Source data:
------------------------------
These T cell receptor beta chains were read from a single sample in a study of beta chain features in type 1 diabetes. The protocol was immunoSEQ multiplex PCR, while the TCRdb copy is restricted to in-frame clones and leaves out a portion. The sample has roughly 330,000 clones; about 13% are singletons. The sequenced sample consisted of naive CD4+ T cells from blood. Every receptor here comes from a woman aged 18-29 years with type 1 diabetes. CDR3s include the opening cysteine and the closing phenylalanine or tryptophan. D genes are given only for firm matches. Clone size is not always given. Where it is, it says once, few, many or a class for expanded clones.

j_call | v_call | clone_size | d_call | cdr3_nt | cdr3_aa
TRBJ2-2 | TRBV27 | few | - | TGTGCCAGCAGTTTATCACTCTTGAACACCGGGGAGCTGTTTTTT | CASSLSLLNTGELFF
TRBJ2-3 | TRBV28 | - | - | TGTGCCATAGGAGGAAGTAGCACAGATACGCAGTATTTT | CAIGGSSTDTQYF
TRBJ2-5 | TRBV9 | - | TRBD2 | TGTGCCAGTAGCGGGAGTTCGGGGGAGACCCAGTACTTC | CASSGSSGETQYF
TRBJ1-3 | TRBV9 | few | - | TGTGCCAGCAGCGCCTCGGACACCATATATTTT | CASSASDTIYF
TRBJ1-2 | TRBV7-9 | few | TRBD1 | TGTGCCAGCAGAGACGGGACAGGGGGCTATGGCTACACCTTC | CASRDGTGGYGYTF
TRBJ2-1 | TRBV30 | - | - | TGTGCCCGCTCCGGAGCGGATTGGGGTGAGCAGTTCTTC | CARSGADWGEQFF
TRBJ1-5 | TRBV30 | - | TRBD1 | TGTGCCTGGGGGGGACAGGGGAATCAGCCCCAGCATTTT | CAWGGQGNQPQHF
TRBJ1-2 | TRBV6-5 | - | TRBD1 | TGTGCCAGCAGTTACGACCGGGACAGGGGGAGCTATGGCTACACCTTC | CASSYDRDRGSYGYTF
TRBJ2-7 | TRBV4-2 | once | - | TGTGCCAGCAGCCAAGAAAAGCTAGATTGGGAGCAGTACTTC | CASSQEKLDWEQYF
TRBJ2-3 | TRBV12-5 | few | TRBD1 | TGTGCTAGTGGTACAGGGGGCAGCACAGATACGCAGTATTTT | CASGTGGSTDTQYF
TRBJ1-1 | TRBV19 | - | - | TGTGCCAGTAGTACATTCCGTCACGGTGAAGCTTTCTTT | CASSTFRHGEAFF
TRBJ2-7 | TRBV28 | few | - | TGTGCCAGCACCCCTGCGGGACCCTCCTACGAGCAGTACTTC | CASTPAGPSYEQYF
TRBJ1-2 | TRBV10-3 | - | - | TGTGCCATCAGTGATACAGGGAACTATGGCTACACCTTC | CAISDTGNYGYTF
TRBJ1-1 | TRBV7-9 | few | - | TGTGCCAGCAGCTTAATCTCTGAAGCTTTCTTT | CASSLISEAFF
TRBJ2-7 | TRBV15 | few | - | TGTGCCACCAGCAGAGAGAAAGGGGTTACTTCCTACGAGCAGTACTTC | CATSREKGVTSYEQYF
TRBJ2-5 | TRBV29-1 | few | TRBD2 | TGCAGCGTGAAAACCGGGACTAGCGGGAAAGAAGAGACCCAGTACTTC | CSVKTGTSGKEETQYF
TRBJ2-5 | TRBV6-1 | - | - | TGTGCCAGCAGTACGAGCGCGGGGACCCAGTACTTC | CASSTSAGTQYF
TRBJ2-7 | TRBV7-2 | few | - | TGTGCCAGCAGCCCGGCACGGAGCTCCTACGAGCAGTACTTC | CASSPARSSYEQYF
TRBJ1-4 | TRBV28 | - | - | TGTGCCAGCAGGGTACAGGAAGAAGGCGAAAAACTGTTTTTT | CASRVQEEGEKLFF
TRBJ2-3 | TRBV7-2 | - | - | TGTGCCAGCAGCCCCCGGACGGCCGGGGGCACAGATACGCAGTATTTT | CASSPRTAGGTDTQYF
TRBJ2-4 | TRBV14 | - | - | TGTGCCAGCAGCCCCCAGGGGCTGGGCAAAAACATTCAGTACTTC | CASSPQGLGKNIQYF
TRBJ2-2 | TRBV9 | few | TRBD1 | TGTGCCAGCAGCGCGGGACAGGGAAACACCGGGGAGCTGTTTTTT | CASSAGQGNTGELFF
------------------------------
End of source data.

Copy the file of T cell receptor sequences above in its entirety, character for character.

These T cell receptor beta chains were read from a single sample in a study of beta chain features in type 1 diabetes. The protocol was immunoSEQ multiplex PCR, while the TCRdb copy is restricted to in-frame clones and leaves out a portion. The sample has roughly 330,000 clones; about 13% are singletons. The sequenced sample consisted of naive CD4+ T cells from blood. Every receptor here comes from a woman aged 18-29 years with type 1 diabetes. CDR3s include the opening cysteine and the closing phenylalanine or tryptophan. D genes are given only for firm matches. Clone size is not always given. Where it is, it says once, few, many or a class for expanded clones.

j_call | v_call | clone_size | d_call | cdr3_nt | cdr3_aa
TRBJ2-2 | TRBV27 | few | - | TGTGCCAGCAGTTTATCACTCTTGAACACCGGGGAGCTGTTTTTT | CASSLSLLNTGELFF
TRBJ2-3 | TRBV28 | - | - | TGTGCCATAGGAGGAAGTAGCACAGATACGCAGTATTTT | CAIGGSSTDTQYF
TRBJ2-5 | TRBV9 | - | TRBD2 | TGTGCCAGTAGCGGGAGTTCGGGGGAGACCCAGTACTTC | CASSGSSGETQYF
TRBJ1-3 | TRBV9 | few | - | TGTGCCAGCAGCGCCTCGGACACCATATATTTT | CASSASDTIYF
TRBJ1-2 | TRBV7-9 | few | TRBD1 | TGTGCCAGCAGAGACGGGACAGGGGGCTATGGCTACACCTTC | CASRDGTGGYGYTF
TRBJ2-1 | TRBV30 | - | - | TGTGCCCGCTCCGGAGCGGATTGGGGTGAGCAGTTCTTC | CARSGADWGEQFF
TRBJ1-5 | TRBV30 | - | TRBD1 | TGTGCCTGGGGGGGACAGGGGAATCAGCCCCAGCATTTT | CAWGGQGNQPQHF
TRBJ1-2 | TRBV6-5 | - | TRBD1 | TGTGCCAGCAGTTACGACCGGGACAGGGGGAGCTATGGCTACACCTTC | CASSYDRDRGSYGYTF
TRBJ2-7 | TRBV4-2 | once | - | TGTGCCAGCAGCCAAGAAAAGCTAGATTGGGAGCAGTACTTC | CASSQEKLDWEQYF
TRBJ2-3 | TRBV12-5 | few | TRBD1 | TGTGCTAGTGGTACAGGGGGCAGCACAGATACGCAGTATTTT | CASGTGGSTDTQYF
TRBJ1-1 | TRBV19 | - | - | TGTGCCAGTAGTACATTCCGTCACGGTGAAGCTTTCTTT | CASSTFRHGEAFF
TRBJ2-7 | TRBV28 | few | - | TGTGCCAGCACCCCTGCGGGACCCTCCTACGAGCAGTACTTC | CASTPAGPSYEQYF
TRBJ1-2 | TRBV10-3 | - | - | TGTGCCATCAGTGATACAGGGAACTATGGCTACACCTTC | CAISDTGNYGYTF
TRBJ1-1 | TRBV7-9 | few | - | TGTGCCAGCAGCTTAATCTCTGAAGCTTTCTTT | CASSLISEAFF
TRBJ2-7 | TRBV15 | few | - | TGTGCCACCAGCAGAGAGAAAGGGGTTACTTCCTACGAGCAGTACTTC | CATSREKGVTSYEQYF
TRBJ2-5 | TRBV29-1 | few | TRBD2 | TGCAGCGTGAAAACCGGGACTAGCGGGAAAGAAGAGACCCAGTACTTC | CSVKTGTSGKEETQYF
TRBJ2-5 | TRBV6-1 | - | - | TGTGCCAGCAGTACGAGCGCGGGGACCCAGTACTTC | CASSTSAGTQYF
TRBJ2-7 | TRBV7-2 | few | - | TGTGCCAGCAGCCCGGCACGGAGCTCCTACGAGCAGTACTTC | CASSPARSSYEQYF
TRBJ1-4 | TRBV28 | - | - | TGTGCCAGCAGGGTACAGGAAGAAGGCGAAAAACTGTTTTTT | CASRVQEEGEKLFF
TRBJ2-3 | TRBV7-2 | - | - | TGTGCCAGCAGCCCCCGGACGGCCGGGGGCACAGATACGCAGTATTTT | CASSPRTAGGTDTQYF
TRBJ2-4 | TRBV14 | - | - | TGTGCCAGCAGCCCCCAGGGGCTGGGCAAAAACATTCAGTACTTC | CASSPQGLGKNIQYF
TRBJ2-2 | TRBV9 | few | TRBD1 | TGTGCCAGCAGCGCGGGACAGGGAAACACCGGGGAGCTGTTTTTT | CASSAGQGNTGELFF